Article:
So, you have a strategy, but are you following it? Writing down a strategy is the easy part. Getting 1,000+ people to change what they do to follow it is the hard part. In this previous article I commented on the need for rapid resource (people and money) allocation to reflect a strategic change.
I like what is said in this video from McKinsey quoting one of their consultants:
“I don’t want to read your strategy plan. I want to see what’s shifted in your budget. Then I’ll tell you what your strategy is.”
Could someone reverse engineer your strategy based upon your team’s expenditure? They should be able to do so.
A while back I was sitting in a meeting with a team of managers who had some of the best looking strategic plans that I had seen. The plans consisted of a thorough analysis of the situation, a clear SWOT analysis, well-defined goals and a set of actions that looked like they were (at least) a pretty good way to get from the current situation to the goals while avoiding identified pitfalls.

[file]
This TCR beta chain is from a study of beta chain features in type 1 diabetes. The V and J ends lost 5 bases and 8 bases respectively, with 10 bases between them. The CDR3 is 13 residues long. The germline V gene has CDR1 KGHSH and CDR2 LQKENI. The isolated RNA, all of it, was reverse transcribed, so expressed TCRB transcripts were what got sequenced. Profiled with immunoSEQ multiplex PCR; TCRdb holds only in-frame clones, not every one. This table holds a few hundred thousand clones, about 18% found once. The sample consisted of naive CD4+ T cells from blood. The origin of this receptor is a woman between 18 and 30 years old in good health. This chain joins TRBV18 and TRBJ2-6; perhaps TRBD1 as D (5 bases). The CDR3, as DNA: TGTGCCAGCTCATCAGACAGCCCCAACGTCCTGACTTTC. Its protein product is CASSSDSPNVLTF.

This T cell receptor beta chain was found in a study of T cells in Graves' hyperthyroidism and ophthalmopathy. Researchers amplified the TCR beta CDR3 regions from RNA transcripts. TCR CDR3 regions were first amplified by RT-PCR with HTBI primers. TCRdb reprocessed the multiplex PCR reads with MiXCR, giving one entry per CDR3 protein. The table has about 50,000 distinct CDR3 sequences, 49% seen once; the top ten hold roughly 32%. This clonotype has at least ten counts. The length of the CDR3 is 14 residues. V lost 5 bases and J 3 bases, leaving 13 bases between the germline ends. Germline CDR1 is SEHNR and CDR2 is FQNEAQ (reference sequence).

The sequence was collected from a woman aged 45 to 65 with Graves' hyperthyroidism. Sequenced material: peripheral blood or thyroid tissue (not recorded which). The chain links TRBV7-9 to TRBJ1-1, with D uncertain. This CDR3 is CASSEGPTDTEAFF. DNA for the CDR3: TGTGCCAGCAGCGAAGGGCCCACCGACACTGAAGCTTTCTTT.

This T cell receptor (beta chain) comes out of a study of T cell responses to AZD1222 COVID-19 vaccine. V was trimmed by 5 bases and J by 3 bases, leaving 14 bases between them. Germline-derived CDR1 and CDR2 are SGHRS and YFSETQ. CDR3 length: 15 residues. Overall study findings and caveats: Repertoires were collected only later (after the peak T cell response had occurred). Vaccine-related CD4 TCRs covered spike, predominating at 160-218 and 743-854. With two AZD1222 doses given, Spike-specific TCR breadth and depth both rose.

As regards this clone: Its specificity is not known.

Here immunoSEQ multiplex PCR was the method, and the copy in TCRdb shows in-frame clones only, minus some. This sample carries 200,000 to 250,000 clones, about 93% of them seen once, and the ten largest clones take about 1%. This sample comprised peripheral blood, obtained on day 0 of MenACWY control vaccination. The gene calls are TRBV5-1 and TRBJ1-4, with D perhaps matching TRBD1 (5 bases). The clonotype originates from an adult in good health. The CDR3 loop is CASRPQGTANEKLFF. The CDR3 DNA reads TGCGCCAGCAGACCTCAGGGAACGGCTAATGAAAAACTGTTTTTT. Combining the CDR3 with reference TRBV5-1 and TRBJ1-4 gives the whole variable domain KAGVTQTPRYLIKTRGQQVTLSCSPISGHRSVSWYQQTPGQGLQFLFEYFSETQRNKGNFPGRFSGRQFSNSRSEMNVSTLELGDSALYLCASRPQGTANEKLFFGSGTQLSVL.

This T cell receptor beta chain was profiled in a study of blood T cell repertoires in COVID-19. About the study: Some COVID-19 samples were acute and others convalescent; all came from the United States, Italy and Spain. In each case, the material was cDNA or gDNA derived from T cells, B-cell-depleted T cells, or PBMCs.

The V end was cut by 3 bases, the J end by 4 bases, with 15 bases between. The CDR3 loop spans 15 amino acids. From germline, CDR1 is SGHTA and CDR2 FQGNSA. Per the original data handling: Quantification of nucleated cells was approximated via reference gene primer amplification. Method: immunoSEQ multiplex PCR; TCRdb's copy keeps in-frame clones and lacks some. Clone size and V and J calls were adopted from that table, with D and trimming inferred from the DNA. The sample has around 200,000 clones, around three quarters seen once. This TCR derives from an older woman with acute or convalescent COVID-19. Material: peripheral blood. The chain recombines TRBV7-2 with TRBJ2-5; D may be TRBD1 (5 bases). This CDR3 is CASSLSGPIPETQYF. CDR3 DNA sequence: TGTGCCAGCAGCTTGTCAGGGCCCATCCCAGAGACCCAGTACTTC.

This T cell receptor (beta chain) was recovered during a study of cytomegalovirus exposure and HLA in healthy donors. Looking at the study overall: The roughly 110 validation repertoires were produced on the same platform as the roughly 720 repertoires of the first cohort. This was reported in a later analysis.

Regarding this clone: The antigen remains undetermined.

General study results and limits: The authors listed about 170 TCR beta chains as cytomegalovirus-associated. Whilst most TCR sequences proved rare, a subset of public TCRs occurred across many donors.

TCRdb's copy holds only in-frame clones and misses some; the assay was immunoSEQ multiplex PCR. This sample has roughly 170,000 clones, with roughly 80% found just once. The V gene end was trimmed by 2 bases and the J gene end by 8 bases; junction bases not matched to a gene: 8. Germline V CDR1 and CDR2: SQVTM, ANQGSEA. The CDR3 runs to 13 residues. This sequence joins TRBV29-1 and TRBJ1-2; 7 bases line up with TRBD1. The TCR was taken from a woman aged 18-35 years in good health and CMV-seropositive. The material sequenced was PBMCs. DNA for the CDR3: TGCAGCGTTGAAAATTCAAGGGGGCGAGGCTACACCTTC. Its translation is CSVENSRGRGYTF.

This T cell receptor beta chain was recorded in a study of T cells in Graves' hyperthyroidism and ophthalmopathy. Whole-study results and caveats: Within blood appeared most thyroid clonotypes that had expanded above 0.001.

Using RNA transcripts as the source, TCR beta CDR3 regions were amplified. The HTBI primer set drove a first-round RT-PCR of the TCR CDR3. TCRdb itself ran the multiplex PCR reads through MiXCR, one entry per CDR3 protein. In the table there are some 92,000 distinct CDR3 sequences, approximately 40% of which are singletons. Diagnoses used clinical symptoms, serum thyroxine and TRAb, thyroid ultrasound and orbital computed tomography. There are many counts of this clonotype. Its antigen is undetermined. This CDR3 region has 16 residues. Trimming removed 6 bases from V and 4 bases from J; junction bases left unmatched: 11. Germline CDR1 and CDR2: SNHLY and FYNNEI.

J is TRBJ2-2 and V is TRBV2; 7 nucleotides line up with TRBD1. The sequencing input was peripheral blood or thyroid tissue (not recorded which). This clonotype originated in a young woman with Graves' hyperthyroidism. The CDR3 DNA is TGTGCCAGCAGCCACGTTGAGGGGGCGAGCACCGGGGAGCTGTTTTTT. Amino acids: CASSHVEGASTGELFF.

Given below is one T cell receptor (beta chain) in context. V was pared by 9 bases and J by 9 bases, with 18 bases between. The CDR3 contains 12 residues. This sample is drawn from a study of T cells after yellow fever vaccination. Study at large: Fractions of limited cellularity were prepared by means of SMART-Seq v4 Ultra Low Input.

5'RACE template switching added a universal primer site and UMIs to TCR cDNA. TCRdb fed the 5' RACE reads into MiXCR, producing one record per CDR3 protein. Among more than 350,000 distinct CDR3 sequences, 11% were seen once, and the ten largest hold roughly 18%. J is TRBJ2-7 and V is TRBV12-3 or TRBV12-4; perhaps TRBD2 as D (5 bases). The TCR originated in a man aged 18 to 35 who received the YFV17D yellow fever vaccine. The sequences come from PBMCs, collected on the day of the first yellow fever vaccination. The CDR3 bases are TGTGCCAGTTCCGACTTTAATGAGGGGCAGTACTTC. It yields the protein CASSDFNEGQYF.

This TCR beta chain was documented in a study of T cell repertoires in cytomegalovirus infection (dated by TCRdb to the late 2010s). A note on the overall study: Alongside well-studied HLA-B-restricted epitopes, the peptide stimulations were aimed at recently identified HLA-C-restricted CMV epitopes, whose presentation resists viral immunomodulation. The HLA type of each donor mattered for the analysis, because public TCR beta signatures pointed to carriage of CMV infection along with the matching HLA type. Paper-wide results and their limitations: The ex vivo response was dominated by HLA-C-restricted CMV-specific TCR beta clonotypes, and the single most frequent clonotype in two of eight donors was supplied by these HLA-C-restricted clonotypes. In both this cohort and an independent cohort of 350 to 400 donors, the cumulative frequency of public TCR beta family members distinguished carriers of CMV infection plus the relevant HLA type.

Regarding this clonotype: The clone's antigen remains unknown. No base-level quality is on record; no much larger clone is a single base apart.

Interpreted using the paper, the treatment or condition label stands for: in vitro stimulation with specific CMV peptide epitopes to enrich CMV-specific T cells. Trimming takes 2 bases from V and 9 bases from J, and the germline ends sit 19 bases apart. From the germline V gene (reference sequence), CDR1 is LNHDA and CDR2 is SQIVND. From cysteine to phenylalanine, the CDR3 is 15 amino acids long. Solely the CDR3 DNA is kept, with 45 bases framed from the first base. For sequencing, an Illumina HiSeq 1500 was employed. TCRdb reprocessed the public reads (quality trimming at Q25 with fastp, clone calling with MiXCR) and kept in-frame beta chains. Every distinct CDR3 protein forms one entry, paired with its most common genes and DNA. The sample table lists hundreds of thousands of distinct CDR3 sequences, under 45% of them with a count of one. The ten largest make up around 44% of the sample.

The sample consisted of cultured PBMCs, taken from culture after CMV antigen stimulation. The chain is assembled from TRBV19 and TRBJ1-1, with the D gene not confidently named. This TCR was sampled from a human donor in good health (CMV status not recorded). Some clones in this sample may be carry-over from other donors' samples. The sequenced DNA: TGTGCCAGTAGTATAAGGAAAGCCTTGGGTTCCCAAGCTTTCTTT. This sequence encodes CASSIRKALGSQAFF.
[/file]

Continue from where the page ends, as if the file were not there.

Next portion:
I asked two authors of the plans if they are following them.
They answered that they were not following them, and that they only provided the plans because their supervisors had asked for them. Ooops. The supervisors were in the room with the authors. A point was communicated to all of us.
Which would result in better use of planning time:
- a plan that has one line item that is critically important to achieving the Vision, that people subsequently work to implement over the planning period, or
- a perfect looking plan with all the right analysis, objectives and action steps that is subsequently not implemented?
How can we ensure ownership of plans by the people who are due to implement them? Please feel free to comment with answers to this question.